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Steinberg: Lyric fire stunt right idea done wrong

Updated: March 7, 2013 6:35AM



Breathing fire is not all that difficult.

“Once you get the hang of it, it’s a very easy thing to do,” said Irene Hochgraf Cameron, 20, a Chicago-born fire performer now living in Michigan. “Maybe it takes as much skill as blowing into a horn.”

The fire breather takes a swig of flammable substance, such as lamp oil, then exhales it over an open flame, such as a torch.

Despite the old trick’s simplicity, “accidents often happen,” and “you have to make sure you’re not doing anything stupid,” said Hochgraf Cameron, who burned both legs badly this summer while attempting a trick.

Wesley Daniel, the 24-year-old stilt-walker in the Lyric Opera of Chicago’s production of Richard Wagner’s “Die Meistersinger von Nurnberg,” is well-trained, but the plume of fire he blew seemed to draw back into his face at dress rehearsal Monday afternoon, burning him around the mouth and throat.

I was watching in the audience, preparing to write for today about Wagner’s music. But we’ll have to save that for Friday. With this fiery mishap — Daniel is scorched but going to be OK — in the headlines, it would feel strange to talk about E-flat tonic chords and ignore a story echoing across the country.

“Can you find out whose idea the stilt-fire breather was?” writes Dr. B. Wollman, of Washington state. “There is no call in this opera for such . . . the Lyric Meistersinger accident was totally unnecessary and a distraction from the opera itself.”

I don’t know about that. Sometimes a little distraction is welcome. Great art is often a blend of high and low. The most delicate Japanese haiku turns out to be about drinking contests. The grand words of Shakespeare are interspersed with swordfights and low puns — when Hamlet talks about “country matters,” he isn’t talking about farming.

So I can’t see why all the earnest musings about song in “Meistersinger” shouldn’t have been jazzed up with some carnival fun as the production ends its fifth hour. The final scene takes place at a song contest — basically a Teutonic version of “American Idol” — and having been at two previous rehearsals last week, I was looking forward to the jugglers and the fire breather as a diversion and a sign that the end was inching into view.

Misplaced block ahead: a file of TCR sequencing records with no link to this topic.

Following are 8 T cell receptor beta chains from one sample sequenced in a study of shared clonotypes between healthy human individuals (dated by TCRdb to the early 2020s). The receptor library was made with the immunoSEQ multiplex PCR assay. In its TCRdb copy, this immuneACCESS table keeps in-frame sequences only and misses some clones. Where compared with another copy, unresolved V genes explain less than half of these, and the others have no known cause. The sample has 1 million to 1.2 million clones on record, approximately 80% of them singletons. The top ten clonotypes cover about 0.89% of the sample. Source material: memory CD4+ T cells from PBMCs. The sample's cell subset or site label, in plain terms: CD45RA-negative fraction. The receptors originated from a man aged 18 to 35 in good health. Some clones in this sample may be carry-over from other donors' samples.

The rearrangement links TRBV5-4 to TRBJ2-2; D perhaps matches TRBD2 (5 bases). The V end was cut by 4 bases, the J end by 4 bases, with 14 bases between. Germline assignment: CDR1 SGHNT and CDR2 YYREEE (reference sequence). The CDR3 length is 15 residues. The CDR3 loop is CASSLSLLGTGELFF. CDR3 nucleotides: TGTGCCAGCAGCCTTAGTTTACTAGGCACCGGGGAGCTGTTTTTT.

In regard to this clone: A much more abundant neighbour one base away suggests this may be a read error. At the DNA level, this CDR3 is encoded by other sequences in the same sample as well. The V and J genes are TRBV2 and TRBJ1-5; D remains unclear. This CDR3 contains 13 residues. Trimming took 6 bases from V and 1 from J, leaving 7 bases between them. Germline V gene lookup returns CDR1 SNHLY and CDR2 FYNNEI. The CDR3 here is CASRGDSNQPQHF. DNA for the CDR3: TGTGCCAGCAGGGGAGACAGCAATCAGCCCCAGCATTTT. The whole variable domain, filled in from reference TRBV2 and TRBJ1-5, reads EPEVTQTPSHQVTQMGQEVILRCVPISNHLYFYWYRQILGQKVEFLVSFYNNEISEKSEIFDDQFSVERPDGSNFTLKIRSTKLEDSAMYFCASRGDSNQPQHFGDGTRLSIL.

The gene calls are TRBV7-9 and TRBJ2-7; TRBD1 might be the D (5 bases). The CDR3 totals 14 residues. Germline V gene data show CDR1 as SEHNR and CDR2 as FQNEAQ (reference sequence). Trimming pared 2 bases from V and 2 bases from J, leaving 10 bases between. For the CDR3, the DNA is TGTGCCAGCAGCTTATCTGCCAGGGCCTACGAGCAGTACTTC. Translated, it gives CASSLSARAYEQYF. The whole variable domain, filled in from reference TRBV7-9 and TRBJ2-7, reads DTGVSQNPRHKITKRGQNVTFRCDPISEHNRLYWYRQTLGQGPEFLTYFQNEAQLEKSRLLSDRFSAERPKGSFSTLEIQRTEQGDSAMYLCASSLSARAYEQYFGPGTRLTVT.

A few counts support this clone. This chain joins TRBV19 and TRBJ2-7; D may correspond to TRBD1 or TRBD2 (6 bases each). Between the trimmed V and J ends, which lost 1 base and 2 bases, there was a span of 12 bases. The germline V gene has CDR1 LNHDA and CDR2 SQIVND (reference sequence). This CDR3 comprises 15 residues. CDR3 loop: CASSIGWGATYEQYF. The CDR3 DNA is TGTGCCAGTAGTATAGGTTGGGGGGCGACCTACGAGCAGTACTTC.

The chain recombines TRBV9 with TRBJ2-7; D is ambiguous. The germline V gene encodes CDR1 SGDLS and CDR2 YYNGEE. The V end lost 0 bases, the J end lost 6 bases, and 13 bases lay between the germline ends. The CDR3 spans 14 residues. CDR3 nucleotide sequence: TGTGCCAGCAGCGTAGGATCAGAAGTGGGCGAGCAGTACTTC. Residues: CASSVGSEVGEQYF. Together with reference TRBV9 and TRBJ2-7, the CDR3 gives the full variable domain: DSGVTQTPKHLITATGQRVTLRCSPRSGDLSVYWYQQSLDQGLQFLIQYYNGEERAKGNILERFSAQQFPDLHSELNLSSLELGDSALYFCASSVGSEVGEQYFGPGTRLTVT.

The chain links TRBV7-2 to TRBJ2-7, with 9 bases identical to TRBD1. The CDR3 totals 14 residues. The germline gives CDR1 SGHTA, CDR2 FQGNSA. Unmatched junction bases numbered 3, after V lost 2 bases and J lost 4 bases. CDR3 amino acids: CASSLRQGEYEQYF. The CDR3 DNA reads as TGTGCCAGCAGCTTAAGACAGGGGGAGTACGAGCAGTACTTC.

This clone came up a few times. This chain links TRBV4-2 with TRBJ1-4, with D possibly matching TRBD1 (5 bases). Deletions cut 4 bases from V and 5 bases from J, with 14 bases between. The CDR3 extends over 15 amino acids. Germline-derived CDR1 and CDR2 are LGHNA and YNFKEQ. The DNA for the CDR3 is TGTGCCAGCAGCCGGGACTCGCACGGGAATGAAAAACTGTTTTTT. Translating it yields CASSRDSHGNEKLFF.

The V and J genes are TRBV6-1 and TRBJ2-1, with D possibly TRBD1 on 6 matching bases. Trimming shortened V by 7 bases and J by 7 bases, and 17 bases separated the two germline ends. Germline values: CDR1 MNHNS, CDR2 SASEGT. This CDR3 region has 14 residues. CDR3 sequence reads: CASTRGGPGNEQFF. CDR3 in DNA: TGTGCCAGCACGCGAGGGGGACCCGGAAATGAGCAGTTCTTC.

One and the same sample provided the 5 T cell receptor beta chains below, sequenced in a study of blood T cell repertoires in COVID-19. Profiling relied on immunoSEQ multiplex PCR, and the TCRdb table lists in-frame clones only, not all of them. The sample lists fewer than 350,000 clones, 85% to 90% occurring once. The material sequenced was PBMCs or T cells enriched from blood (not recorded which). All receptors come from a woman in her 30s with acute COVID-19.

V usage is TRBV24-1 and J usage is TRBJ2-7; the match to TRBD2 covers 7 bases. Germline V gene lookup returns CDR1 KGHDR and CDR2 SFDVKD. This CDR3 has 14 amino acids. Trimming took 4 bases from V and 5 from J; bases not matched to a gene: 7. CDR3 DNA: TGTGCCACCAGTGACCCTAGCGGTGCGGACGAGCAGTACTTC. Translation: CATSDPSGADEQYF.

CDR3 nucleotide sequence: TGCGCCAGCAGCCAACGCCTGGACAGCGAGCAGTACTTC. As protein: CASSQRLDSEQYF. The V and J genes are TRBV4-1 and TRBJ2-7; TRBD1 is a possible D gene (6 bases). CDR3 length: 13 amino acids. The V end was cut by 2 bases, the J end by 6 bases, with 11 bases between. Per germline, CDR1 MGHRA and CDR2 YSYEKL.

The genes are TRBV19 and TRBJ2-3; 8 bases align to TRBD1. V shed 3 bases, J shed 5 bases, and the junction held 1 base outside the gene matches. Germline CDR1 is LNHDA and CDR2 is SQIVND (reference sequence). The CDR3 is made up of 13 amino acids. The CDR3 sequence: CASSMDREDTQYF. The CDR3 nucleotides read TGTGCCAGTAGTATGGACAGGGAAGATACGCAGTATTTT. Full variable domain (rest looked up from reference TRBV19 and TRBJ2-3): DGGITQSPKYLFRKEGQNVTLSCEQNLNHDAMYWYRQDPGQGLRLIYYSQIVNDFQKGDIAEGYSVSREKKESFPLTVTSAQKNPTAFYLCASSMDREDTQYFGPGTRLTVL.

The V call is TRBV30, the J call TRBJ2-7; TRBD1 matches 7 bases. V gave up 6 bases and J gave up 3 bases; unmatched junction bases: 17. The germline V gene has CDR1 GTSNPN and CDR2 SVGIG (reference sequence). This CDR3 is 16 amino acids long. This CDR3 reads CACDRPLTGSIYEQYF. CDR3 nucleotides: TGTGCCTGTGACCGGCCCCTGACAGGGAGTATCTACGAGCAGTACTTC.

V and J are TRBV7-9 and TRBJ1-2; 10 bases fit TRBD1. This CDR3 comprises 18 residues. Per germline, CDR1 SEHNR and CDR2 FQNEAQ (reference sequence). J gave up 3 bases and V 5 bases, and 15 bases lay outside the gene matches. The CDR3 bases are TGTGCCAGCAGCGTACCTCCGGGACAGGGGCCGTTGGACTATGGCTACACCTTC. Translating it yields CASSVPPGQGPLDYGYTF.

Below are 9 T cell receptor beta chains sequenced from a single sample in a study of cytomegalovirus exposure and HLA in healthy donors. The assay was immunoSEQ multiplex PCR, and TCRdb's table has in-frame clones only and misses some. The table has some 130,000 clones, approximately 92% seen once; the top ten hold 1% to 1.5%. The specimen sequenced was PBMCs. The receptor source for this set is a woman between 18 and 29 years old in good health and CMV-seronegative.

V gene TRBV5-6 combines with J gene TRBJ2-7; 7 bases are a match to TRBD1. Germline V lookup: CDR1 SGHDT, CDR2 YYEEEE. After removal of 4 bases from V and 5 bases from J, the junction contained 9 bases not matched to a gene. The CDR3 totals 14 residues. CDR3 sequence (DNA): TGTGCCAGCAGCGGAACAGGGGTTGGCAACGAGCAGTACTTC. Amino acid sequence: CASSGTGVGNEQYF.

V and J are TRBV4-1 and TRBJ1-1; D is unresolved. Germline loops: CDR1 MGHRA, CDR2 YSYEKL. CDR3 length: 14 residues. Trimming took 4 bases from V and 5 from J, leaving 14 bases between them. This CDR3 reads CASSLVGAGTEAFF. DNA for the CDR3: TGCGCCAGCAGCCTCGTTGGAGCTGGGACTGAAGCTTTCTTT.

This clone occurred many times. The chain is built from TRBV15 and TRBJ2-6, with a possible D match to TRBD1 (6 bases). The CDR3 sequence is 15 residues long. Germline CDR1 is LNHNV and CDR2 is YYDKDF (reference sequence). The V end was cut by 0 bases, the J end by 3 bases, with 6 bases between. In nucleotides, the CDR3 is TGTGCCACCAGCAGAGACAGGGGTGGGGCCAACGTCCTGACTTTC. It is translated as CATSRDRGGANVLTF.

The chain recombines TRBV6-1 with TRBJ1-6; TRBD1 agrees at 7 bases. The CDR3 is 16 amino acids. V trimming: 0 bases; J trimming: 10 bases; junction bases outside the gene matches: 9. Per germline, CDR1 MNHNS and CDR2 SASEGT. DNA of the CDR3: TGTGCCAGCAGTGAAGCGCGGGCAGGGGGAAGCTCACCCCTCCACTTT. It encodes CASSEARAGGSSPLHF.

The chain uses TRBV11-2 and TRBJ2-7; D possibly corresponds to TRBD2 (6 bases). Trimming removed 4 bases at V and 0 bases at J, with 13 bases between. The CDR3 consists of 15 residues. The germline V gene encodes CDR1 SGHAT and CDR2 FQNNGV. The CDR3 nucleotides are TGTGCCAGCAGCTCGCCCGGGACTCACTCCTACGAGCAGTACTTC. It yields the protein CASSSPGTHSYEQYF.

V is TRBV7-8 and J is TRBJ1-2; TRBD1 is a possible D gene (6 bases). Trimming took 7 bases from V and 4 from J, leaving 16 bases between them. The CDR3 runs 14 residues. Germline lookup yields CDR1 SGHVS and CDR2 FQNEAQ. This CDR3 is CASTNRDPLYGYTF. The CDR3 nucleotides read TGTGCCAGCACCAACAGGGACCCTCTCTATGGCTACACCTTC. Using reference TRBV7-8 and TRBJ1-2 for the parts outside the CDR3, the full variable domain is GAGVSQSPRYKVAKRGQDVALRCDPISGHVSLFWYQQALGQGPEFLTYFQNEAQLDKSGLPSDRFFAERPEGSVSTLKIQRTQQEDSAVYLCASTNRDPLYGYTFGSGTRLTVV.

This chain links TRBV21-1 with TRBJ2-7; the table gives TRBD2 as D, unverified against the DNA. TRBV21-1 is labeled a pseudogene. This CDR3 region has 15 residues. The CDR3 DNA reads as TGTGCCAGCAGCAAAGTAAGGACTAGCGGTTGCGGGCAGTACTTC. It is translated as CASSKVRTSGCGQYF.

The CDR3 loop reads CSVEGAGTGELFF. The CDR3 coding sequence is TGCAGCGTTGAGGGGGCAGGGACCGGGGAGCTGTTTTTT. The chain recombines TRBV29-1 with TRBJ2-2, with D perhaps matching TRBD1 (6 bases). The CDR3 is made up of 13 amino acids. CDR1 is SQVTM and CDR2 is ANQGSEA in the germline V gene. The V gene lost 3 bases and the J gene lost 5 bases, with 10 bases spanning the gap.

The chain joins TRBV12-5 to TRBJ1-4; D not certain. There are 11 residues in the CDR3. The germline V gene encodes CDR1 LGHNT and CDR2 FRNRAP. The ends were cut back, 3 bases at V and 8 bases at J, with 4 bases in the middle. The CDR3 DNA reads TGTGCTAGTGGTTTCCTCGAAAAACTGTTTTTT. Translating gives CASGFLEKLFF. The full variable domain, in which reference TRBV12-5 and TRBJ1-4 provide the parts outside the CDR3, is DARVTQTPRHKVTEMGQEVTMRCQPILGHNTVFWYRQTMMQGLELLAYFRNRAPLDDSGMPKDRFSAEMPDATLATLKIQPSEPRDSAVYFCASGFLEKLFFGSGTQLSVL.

It wasn’t a bad call, artistically — particularly when dealing with Wagner, whose major work is silly with forges and flames.

But obviously whoever made the safety assessment overlooked something vital. Somebody’s job was to see that this was safe to do, and whoever that is screwed up in ways that may have been predictable. First, because they already had one fire mishap last week. Second because experienced fire breathers know adding stilts makes it more perilous.

“Absolutely,” Hochgraf Cameron said. “You have to be blowing up at a 45 degree angle, then the blowback is above your head rather than in your face. You’re off balance and if you’re not well-grounded, and you’re putting fuel next to your face. . . . You do something on stilts, and you’re adding a whole layer of instability. That makes it a lot harder.”

“I’ve been around this a lot, and I’ve never seen anyone do it on stilts before,” said Philip Earl Johnson, a performer at Bristol’s Renaissance Faire, explaining that fire breathers often wipe their lips with a wet cloth immediately after expelling flame, to remove fuel from their faces.“If you’re on those stilts, you only have two hands — one hand on the bottle and one hand on the torch,” he said. “On the ground, you can set the bottle down.”

Another factor might have been the ventilation in the theater — earlier in the show, patrons were complaining of cold drafts and putting on their jackets. An errant breeze could have contributed to the accident.

“The wind factor is extremely important,” said Liz Campanella, manager of Pyrotechniq in Chicago. “That has the ability to shift where fire is going. If there’s movement in the air, it can change direction.”

Like you, I want safety, but don’t want to live in a padded SafetyWorld, where every move is weighed against any theoretical peril. Part of what makes something dramatic on stage is the perceived danger — whether a flame or a crashing chandelier or whatever. When it comes to opera, I want my “Aida” with real elephants. Who doesn’t?

But it’s supposed to be fake, not actual danger. It was wrong to put a stunt on stage that hasn’t had all the kinks worked out, and the Lyric is correct — if tardy — in announcing the fire act will not be part of the production when it opens Friday night.

There’s a fine balance. Don’t be reckless, but don’t have an excess of caution either — no performers setting themselves ablaze, horrifying the audience, but no horned helmets with orange safety balls stuck onto the points, because you could put an eye out.

Or as Hochgraf Cameron said:

“What can you do without taking a risk? When you stand up, you risk falling over.”



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